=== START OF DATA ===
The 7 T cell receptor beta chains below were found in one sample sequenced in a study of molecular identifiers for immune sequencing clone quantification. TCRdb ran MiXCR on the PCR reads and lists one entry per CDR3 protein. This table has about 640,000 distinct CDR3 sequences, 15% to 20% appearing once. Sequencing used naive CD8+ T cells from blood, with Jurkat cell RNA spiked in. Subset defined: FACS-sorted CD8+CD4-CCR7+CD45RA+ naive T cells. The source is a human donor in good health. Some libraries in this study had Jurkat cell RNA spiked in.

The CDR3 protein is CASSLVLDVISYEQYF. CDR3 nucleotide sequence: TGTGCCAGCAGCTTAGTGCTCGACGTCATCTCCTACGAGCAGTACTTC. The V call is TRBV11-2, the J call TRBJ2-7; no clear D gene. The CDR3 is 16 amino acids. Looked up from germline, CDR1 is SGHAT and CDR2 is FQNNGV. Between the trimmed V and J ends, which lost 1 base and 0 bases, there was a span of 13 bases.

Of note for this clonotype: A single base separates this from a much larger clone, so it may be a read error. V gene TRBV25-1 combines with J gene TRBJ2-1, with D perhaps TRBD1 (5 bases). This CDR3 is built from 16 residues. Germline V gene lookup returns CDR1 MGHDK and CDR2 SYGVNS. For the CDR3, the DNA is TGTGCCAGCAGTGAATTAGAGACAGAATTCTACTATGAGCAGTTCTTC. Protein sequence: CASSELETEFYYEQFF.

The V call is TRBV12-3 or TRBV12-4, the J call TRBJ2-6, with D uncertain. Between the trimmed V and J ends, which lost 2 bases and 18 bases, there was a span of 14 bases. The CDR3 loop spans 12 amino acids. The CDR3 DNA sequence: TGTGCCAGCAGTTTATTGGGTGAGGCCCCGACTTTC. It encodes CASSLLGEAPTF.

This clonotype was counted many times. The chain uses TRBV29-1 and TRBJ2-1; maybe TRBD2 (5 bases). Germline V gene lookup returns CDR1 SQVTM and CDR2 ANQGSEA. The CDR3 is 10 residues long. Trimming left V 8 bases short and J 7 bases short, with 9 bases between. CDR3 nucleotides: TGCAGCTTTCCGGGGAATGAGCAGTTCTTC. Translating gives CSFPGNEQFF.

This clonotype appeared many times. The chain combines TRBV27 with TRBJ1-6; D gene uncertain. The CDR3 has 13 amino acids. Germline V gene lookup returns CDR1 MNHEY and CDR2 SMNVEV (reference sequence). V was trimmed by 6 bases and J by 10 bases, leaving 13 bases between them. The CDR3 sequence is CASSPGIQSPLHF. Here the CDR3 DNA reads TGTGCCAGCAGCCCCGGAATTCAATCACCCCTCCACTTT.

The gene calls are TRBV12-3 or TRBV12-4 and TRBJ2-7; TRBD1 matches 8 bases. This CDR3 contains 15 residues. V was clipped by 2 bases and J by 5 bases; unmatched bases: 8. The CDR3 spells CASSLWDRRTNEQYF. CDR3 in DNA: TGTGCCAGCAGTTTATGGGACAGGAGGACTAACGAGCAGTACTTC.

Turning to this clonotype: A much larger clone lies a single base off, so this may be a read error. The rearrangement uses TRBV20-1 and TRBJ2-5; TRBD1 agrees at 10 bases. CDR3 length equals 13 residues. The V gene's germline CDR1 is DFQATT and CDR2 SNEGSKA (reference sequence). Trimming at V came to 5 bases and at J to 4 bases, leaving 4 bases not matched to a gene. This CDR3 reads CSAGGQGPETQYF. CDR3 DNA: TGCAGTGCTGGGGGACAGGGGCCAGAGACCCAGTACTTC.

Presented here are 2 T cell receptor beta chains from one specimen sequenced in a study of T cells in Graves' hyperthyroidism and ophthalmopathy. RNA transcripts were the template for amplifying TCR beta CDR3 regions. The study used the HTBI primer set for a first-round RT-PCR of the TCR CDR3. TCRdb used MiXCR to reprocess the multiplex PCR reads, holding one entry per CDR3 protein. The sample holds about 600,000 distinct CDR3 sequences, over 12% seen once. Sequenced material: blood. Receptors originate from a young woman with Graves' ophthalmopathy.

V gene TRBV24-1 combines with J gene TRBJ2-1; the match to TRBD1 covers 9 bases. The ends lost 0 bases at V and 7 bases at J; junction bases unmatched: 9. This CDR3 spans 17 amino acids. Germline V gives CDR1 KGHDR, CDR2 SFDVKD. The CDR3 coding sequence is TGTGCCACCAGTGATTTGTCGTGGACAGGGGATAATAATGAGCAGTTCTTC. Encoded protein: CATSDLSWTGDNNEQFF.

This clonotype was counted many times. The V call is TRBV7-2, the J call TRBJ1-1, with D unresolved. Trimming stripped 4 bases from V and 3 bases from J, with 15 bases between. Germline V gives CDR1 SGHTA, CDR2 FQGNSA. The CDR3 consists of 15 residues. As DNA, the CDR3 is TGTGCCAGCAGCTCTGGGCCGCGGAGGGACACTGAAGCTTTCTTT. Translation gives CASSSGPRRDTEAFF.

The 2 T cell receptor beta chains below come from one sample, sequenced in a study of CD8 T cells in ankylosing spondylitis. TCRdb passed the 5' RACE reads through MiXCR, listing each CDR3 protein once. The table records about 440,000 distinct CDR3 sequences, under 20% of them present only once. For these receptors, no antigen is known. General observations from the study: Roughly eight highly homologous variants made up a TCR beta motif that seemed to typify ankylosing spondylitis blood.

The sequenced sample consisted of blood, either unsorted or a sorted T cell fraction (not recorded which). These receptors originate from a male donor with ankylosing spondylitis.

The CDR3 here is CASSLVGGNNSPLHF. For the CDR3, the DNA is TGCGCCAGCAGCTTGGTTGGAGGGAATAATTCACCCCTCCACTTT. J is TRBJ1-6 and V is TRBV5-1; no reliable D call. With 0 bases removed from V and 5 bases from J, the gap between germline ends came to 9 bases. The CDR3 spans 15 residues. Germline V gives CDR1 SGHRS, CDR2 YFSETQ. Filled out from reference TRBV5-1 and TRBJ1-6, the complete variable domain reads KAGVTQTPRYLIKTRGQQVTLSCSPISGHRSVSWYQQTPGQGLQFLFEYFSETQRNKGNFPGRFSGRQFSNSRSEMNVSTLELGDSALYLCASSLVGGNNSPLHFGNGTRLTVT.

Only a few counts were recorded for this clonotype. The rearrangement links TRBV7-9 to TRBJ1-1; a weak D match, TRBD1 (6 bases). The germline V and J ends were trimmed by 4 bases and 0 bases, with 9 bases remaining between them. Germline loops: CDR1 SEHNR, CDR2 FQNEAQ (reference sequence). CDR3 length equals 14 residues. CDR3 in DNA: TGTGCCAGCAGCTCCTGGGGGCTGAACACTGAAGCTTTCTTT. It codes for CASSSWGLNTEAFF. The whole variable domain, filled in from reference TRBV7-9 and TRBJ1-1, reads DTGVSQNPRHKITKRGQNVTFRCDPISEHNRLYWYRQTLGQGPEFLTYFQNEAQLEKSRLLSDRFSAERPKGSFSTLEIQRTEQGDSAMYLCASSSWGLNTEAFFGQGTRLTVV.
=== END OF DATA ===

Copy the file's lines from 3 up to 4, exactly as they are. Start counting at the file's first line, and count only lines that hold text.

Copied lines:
Of note for this clonotype: A single base separates this from a much larger clone, so it may be a read error. V gene TRBV25-1 combines with J gene TRBJ2-1, with D perhaps TRBD1 (5 bases). This CDR3 is built from 16 residues. Germline V gene lookup returns CDR1 MGHDK and CDR2 SYGVNS. For the CDR3, the DNA is TGTGCCAGCAGTGAATTAGAGACAGAATTCTACTATGAGCAGTTCTTC. Protein sequence: CASSELETEFYYEQFF.

The V call is TRBV12-3 or TRBV12-4, the J call TRBJ2-6, with D uncertain. Between the trimmed V and J ends, which lost 2 bases and 18 bases, there was a span of 14 bases. The CDR3 loop spans 12 amino acids. The CDR3 DNA sequence: TGTGCCAGCAGTTTATTGGGTGAGGCCCCGACTTTC. It encodes CASSLLGEAPTF.